Stefanie Watts admits she’s worried about sending her granddaughter and her son back to school on Monday.
“I’m scared,” Watts told CNN at a vaccination event in DeKalb County, Georgia. “I’m not gonna tell no lie. I am scared.”
But that’s why Watts is getting the teens vaccinated, hoping it will keep them healthy and safe from Covid-19 when they go back to their Atlanta-area schools.
“Sometimes you’re going to have to take risks, sometimes you’re not. And right now, going back to school is a risk,” Watts said. “But I also want them to have their education.”
Many Georgia families like Watts’ are confronting the first day of school this week, their students among the earliest to return to school. And as the Peach State resumes classes in the coming days and weeks, it could offer a glimpse at what back-to-school will look like for a country reeling from a summer surge of Covid-19 spurred by the highly transmissible Delta variant.
With 181 school districts, the first day of school varies throughout Georgia. But some of the state’s largest districts go back this week, particularly in the Atlanta metro area.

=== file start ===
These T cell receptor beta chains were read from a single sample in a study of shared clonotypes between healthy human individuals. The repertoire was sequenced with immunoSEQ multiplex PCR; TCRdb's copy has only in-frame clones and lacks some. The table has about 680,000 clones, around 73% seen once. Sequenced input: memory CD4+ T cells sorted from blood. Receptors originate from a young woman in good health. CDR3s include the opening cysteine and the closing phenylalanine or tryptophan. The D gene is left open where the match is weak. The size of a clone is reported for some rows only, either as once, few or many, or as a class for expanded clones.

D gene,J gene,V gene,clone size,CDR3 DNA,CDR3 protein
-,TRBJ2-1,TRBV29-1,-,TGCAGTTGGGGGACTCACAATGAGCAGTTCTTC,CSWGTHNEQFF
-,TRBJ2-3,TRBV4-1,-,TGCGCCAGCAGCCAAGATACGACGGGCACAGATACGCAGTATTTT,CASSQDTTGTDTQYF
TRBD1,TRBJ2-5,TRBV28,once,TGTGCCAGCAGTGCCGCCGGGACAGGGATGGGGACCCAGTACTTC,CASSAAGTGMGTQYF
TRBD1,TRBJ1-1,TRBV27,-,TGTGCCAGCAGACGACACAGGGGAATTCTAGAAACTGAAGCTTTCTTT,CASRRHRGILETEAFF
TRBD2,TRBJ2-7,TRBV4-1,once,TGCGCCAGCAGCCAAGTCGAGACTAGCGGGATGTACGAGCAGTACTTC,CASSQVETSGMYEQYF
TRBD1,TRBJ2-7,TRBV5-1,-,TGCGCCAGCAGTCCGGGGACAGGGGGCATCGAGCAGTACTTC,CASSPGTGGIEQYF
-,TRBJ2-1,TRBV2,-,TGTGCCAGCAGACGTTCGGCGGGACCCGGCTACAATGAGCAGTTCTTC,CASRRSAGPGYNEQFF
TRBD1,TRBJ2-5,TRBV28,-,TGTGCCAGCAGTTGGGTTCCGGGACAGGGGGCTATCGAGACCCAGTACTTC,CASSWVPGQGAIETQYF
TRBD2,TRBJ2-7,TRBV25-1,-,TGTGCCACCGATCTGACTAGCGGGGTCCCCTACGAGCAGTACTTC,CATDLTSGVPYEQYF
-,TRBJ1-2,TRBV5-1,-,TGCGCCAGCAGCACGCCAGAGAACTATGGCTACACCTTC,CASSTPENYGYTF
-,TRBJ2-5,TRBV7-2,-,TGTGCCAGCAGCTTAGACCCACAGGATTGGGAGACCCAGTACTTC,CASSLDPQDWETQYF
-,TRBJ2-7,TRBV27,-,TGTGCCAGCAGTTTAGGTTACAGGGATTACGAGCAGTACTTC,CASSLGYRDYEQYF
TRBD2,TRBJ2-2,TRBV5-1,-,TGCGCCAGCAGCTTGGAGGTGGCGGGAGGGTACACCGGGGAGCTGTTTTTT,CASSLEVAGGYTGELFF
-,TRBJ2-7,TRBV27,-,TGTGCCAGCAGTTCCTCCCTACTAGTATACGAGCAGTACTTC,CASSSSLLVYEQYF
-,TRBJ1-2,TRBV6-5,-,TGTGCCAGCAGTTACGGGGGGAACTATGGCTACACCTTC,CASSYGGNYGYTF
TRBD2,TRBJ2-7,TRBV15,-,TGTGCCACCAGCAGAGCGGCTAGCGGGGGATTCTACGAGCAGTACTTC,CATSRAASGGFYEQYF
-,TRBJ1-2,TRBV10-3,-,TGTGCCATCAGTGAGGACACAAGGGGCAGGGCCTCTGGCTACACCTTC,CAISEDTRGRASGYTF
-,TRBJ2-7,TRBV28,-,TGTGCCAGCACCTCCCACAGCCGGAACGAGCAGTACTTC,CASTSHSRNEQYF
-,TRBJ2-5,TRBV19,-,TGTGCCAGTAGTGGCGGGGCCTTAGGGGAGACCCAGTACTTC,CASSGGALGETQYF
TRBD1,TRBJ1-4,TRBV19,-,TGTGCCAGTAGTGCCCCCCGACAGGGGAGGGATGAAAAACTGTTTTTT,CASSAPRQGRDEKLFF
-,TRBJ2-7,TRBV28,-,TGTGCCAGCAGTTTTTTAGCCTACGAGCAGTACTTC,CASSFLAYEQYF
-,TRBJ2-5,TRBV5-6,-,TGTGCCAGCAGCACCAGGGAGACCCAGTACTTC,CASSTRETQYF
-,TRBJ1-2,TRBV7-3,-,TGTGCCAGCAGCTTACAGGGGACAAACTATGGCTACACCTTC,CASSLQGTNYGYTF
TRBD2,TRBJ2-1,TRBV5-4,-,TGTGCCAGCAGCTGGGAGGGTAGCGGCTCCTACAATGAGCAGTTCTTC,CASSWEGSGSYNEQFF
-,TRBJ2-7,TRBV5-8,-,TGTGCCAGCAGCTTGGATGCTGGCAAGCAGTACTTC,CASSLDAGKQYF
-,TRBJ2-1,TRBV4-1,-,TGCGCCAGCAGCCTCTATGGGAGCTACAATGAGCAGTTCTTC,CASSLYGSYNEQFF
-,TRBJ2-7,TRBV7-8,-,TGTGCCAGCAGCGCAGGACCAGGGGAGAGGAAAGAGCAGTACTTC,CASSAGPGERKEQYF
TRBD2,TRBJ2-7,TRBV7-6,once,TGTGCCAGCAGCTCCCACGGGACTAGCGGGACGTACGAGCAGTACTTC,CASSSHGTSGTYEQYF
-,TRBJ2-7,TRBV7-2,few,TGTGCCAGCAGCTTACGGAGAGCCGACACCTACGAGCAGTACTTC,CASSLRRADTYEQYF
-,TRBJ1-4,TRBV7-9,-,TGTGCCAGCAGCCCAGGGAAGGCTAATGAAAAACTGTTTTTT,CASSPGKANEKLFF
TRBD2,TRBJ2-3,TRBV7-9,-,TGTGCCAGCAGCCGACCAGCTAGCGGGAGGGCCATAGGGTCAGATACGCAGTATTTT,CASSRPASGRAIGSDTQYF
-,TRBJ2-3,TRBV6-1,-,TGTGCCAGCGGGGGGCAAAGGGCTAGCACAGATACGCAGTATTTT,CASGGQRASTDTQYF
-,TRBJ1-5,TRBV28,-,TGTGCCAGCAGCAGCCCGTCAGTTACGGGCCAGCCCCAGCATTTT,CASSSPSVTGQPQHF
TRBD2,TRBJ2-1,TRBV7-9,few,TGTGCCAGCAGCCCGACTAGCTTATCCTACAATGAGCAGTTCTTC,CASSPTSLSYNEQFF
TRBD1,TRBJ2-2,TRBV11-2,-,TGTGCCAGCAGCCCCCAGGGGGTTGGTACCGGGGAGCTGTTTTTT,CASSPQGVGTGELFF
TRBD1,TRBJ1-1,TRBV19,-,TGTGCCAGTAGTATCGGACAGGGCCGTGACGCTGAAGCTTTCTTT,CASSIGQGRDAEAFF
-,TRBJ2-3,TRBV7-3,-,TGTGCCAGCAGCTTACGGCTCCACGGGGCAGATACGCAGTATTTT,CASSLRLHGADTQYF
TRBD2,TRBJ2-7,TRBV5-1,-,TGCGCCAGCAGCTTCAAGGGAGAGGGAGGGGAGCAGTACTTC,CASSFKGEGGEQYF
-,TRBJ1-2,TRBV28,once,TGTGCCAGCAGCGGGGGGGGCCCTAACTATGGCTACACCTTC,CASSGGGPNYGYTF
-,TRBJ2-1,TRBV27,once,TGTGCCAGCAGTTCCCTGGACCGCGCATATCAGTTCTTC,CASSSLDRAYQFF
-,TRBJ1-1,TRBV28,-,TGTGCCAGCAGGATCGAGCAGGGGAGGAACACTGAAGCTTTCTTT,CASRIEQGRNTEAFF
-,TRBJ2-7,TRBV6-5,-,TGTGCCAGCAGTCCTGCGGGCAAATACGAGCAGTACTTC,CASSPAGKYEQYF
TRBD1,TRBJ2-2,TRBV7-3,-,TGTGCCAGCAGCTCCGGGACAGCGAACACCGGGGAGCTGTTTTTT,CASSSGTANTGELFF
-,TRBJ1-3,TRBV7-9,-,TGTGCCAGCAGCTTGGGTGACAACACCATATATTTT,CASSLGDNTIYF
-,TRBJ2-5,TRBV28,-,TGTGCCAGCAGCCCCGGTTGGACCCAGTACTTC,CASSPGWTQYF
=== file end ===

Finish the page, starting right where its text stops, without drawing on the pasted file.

DeKalb County, which includes part of Atlanta, begins Monday, as do Cobb and Clayton counties to the northwest and south. Atlanta Public Schools students begin the year Thursday, and Gwinnett County Schools – the state’s largest district – will start Wednesday, but have grades alternating between in-person and remote learning Wednesday, Thursday and next Monday.
Like much of the country, Georgia is seeing Covid-19 infections climb. As of Friday, the seven-day moving average of new daily cases was more than 3,000 cases reported per day for the first time since early March, according to a CNN analysis of Johns Hopkins University data.
Georgia’s Department of Public Health said Friday the case rate had increased 204% over the prior 14-day period, while hospitalizations had jumped about 50% and deaths about 18% in the same period.
And Covid-19 can and does affect children, even if in fewer numbers than among adults, Dr. Rochelle Walensky, director of the US Centers for Disease Control and Prevention, told Fox News on Friday.
“More hospitalizations have occurred in demographics that are over the age of 65, but we are seeing illness in some kids who get who get Covid, and it’s illness at rates that are even higher than the rates of influenza,” she said.
Schools are also a source of spread for Covid-19, she said.
Her agency released guidance last month that emphasized in-person learning as a priority, and many districts will have students back in schools. But how schools choose to handle Covid-19 will be left to local districts, Georgia State School Superintendent Richard Woods said last month.
In Cobb County, there will be social distancing in classrooms when possible, per the district’s website, but masks are optional for students and staff.